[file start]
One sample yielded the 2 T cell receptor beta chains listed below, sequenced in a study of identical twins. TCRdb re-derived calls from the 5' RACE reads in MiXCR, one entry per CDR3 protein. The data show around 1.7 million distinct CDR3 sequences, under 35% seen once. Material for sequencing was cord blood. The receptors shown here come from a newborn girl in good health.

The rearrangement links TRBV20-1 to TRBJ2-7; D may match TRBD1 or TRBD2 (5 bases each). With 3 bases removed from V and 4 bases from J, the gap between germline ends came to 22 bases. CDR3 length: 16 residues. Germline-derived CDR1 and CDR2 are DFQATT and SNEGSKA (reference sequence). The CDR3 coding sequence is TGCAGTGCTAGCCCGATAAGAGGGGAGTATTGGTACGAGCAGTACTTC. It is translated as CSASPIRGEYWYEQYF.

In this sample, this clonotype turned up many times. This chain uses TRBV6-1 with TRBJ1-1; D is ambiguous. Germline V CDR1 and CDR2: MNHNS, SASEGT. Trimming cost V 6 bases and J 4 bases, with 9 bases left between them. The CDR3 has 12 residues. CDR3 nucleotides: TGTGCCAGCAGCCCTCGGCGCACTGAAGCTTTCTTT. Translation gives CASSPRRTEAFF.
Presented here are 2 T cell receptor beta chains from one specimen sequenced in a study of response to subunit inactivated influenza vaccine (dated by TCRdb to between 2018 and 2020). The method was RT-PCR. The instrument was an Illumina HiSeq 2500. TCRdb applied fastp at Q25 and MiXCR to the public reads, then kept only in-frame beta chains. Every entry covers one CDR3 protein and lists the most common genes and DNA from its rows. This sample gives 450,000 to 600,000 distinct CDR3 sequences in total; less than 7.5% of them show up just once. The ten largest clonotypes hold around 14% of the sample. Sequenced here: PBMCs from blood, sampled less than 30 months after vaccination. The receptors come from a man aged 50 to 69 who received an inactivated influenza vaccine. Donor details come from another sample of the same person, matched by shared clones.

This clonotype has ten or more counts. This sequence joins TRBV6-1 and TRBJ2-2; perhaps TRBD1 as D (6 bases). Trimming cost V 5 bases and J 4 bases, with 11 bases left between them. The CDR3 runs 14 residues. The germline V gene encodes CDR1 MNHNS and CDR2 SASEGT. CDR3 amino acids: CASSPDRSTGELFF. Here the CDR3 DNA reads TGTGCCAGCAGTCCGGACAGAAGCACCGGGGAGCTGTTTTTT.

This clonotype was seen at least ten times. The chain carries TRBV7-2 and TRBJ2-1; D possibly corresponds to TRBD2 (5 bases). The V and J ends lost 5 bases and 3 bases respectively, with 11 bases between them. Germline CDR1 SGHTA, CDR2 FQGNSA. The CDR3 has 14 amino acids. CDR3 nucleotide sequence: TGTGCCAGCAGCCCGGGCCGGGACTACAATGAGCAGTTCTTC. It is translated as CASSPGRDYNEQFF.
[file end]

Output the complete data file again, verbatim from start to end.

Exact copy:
One sample yielded the 2 T cell receptor beta chains listed below, sequenced in a study of identical twins. TCRdb re-derived calls from the 5' RACE reads in MiXCR, one entry per CDR3 protein. The data show around 1.7 million distinct CDR3 sequences, under 35% seen once. Material for sequencing was cord blood. The receptors shown here come from a newborn girl in good health.

The rearrangement links TRBV20-1 to TRBJ2-7; D may match TRBD1 or TRBD2 (5 bases each). With 3 bases removed from V and 4 bases from J, the gap between germline ends came to 22 bases. CDR3 length: 16 residues. Germline-derived CDR1 and CDR2 are DFQATT and SNEGSKA (reference sequence). The CDR3 coding sequence is TGCAGTGCTAGCCCGATAAGAGGGGAGTATTGGTACGAGCAGTACTTC. It is translated as CSASPIRGEYWYEQYF.

In this sample, this clonotype turned up many times. This chain uses TRBV6-1 with TRBJ1-1; D is ambiguous. Germline V CDR1 and CDR2: MNHNS, SASEGT. Trimming cost V 6 bases and J 4 bases, with 9 bases left between them. The CDR3 has 12 residues. CDR3 nucleotides: TGTGCCAGCAGCCCTCGGCGCACTGAAGCTTTCTTT. Translation gives CASSPRRTEAFF.
Presented here are 2 T cell receptor beta chains from one specimen sequenced in a study of response to subunit inactivated influenza vaccine (dated by TCRdb to between 2018 and 2020). The method was RT-PCR. The instrument was an Illumina HiSeq 2500. TCRdb applied fastp at Q25 and MiXCR to the public reads, then kept only in-frame beta chains. Every entry covers one CDR3 protein and lists the most common genes and DNA from its rows. This sample gives 450,000 to 600,000 distinct CDR3 sequences in total; less than 7.5% of them show up just once. The ten largest clonotypes hold around 14% of the sample. Sequenced here: PBMCs from blood, sampled less than 30 months after vaccination. The receptors come from a man aged 50 to 69 who received an inactivated influenza vaccine. Donor details come from another sample of the same person, matched by shared clones.

This clonotype has ten or more counts. This sequence joins TRBV6-1 and TRBJ2-2; perhaps TRBD1 as D (6 bases). Trimming cost V 5 bases and J 4 bases, with 11 bases left between them. The CDR3 runs 14 residues. The germline V gene encodes CDR1 MNHNS and CDR2 SASEGT. CDR3 amino acids: CASSPDRSTGELFF. Here the CDR3 DNA reads TGTGCCAGCAGTCCGGACAGAAGCACCGGGGAGCTGTTTTTT.

This clonotype was seen at least ten times. The chain carries TRBV7-2 and TRBJ2-1; D possibly corresponds to TRBD2 (5 bases). The V and J ends lost 5 bases and 3 bases respectively, with 11 bases between them. Germline CDR1 SGHTA, CDR2 FQGNSA. The CDR3 has 14 amino acids. CDR3 nucleotide sequence: TGTGCCAGCAGCCCGGGCCGGGACTACAATGAGCAGTTCTTC. It is translated as CASSPGRDYNEQFF.